You gotta think the researchers and location scouts at Blue Sky Studios did a little dance when they heard the news. After three snow-filled, deep freeze Ice Age films, they were suddenly packing their bags for sunny South America, home of bright colors, lush jungles, and Samba music. And even though Rio doesn’t always match the excitement level of its namesake city, you can see where the filmmakers certainly had fun trying.
Rio is the tale of a blue macaw named, well… Blu (Jesse Eisenberg) who is taken to Brazil’s former capital to mate with Jewel (Anne Hathaway), since they’re the last two birds of their kind. The trouble, though, is that Blu was raised in snow-filled Moose Lake, Minnesota (apparently Blue Sky had to keep the cold in play somehow) under the care of doting Linda (Leslie Mann). The owner of a local bookshop, Linda provided Blu with a sheltered life– he never learned to fly and instead spent his days book-learning, to become the smartest bird this side of Sesame Street.
When Blu and Jewel are bird-napped and chained together in a cage shortly after arriving in Rio, they must escape (which they do), and then they spend the better part of an hour on a quest to find the elusive Luiz, who, we’re told, can help get their shackles off.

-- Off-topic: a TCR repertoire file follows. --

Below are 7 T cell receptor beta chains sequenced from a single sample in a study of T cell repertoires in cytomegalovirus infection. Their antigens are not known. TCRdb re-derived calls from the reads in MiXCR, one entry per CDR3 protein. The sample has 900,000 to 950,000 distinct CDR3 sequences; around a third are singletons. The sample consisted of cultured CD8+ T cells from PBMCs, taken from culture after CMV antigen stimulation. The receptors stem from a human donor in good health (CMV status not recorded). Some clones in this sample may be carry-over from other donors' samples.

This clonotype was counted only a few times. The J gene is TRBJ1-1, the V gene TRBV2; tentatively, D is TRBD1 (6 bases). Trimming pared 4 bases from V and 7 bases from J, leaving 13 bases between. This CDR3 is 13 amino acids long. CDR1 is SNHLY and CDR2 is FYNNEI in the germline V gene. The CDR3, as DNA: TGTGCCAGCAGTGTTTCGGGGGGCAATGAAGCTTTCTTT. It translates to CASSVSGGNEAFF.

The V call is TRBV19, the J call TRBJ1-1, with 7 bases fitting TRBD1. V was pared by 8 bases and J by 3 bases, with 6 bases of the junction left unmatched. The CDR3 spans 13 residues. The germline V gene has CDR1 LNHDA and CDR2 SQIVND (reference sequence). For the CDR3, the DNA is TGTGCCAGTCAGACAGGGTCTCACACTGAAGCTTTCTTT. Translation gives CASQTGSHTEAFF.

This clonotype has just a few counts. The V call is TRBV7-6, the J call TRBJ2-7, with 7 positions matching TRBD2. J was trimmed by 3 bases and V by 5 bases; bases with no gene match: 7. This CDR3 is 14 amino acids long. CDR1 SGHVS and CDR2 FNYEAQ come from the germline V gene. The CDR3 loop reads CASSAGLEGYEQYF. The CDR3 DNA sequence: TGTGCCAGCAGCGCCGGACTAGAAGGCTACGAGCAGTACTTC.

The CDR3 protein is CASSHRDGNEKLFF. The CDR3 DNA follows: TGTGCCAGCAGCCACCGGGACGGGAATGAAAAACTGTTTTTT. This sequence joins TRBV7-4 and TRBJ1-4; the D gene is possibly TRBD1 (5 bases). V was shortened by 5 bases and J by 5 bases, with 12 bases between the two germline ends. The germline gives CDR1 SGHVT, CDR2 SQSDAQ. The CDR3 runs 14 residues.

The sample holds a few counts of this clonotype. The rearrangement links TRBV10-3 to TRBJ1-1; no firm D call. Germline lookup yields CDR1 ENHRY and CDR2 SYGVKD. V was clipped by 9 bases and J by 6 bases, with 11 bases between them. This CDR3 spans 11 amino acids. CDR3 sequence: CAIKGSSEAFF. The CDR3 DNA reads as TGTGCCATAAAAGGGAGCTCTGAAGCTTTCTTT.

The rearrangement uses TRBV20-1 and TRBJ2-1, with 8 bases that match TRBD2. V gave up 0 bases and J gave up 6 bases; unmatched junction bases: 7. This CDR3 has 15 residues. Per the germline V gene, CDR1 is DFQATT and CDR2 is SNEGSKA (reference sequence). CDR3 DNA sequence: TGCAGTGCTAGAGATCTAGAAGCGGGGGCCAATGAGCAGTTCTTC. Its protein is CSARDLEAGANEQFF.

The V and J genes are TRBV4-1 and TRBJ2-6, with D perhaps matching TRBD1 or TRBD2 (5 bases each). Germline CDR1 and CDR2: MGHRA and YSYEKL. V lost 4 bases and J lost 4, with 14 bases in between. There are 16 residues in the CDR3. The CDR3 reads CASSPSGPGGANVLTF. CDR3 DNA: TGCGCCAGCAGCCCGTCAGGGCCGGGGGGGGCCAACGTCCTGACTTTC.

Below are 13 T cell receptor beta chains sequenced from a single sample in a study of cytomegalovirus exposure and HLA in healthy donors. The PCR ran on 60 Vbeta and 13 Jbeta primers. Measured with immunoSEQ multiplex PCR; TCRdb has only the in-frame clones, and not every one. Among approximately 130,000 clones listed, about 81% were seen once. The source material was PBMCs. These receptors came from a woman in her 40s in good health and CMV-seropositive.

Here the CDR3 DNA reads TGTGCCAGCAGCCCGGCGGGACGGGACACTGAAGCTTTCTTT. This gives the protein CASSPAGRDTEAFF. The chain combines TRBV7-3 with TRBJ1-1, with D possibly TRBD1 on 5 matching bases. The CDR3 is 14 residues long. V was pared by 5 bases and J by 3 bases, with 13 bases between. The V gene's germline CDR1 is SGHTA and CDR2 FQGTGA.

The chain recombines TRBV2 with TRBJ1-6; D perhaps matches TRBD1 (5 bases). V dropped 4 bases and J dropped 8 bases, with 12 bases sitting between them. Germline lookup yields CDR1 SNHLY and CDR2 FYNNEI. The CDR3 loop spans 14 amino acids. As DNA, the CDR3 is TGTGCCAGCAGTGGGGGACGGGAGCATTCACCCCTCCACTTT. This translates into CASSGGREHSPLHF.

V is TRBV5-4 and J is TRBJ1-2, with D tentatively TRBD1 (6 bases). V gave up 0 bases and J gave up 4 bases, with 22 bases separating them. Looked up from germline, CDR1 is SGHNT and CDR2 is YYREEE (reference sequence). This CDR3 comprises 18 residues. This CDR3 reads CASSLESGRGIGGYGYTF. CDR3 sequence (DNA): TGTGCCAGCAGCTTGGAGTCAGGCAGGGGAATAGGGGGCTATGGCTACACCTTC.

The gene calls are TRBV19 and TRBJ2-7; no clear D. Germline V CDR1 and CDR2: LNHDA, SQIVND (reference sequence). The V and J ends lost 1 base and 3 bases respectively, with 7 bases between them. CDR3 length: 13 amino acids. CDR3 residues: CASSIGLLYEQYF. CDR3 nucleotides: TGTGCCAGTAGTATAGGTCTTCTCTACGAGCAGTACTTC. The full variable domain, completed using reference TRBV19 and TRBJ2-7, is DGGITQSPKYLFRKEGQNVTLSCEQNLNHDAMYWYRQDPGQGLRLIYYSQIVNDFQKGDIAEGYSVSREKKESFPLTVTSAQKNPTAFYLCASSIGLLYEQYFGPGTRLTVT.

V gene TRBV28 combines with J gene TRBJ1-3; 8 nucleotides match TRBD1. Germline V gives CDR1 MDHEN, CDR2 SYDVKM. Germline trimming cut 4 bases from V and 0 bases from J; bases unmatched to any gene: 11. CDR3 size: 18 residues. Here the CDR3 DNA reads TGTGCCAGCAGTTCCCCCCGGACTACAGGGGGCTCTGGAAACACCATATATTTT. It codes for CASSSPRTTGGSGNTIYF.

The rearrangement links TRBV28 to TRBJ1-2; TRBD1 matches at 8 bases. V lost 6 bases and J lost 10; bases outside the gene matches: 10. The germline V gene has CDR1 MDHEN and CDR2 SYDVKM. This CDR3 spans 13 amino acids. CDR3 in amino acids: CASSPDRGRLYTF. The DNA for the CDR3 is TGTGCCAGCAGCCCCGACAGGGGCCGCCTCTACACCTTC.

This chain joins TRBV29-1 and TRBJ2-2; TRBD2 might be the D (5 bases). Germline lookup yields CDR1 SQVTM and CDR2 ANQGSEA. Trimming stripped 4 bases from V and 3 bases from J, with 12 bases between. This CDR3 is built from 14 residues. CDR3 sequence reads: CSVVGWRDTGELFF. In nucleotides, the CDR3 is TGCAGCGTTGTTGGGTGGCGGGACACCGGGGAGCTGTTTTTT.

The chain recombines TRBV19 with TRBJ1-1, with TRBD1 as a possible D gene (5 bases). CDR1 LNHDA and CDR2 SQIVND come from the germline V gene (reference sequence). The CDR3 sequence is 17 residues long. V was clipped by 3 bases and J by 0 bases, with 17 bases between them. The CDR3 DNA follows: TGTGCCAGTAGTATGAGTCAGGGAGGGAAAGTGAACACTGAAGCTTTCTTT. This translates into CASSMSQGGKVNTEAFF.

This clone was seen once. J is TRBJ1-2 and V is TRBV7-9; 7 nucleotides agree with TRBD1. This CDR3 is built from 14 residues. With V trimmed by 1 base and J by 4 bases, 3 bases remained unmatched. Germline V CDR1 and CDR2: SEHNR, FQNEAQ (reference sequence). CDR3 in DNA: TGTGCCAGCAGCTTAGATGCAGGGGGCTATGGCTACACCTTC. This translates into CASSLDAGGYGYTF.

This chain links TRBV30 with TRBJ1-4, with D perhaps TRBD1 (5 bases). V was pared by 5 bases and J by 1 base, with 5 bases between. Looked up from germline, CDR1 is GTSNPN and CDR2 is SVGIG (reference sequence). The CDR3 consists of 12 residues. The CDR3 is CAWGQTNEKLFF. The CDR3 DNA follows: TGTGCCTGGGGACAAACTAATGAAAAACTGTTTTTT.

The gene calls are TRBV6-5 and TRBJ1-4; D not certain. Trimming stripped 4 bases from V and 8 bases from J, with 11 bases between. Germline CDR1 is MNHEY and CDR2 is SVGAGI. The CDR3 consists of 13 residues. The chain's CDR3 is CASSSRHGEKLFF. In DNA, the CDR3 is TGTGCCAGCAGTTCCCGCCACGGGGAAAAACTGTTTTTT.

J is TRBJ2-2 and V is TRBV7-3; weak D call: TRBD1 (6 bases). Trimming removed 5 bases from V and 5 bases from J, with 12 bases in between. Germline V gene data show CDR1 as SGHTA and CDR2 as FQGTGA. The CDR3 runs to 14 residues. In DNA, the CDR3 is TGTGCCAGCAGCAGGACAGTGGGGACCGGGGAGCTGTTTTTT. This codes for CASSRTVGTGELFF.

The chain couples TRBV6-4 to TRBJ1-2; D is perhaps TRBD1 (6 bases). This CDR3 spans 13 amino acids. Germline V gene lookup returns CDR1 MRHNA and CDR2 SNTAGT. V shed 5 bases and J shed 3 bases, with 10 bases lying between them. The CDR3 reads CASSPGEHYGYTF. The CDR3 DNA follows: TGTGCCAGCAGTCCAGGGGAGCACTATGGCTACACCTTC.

Along the way, they meet wise-cracking toucan Rafael (George Lopez), a band of conniving monkeys, a pair of helpful locals (Jamie Foxx and will.i.am), and a no-good cockatoo named Nigel (Jemaine Clement).
There’s no question that the characters are colorful (and plentiful), and that the action occasionally comes fast and furious. The story is the real thing lacking here. Don Rhymer (who penned the nifty Surf’s Up) wrote the script, which is based on a story by director (and Rio native) Carlos Saldanha, who helmed the three Ice Age flicks. There’s a nice blend of kiddie and adult humor, and the drama gets ratcheted up (and then some, since it’s in 3D), but the eye candy and drama can’t keep Rio from feeling uneven– a little haphazard at times and almost slowing to a crawl at others.
Eisenberg initially seems like an odd choice as the voice of Blu, but his wry delivery actually adds quite a bit of fun to the part. Hathaway brings her trademark spunk and vivacity to Jewel, and Clement is a show-stealer as the sneering Nigel.
Overall, Rio is a perfectly fine family film that hits more than it misses. It looks a little like a hybrid of Madagascar and Cloudy With a Chance of Meatballs, and while it’s not as pure fun as either of those, the kids’ll have as good a time watching it as Blue Sky must have had creating it.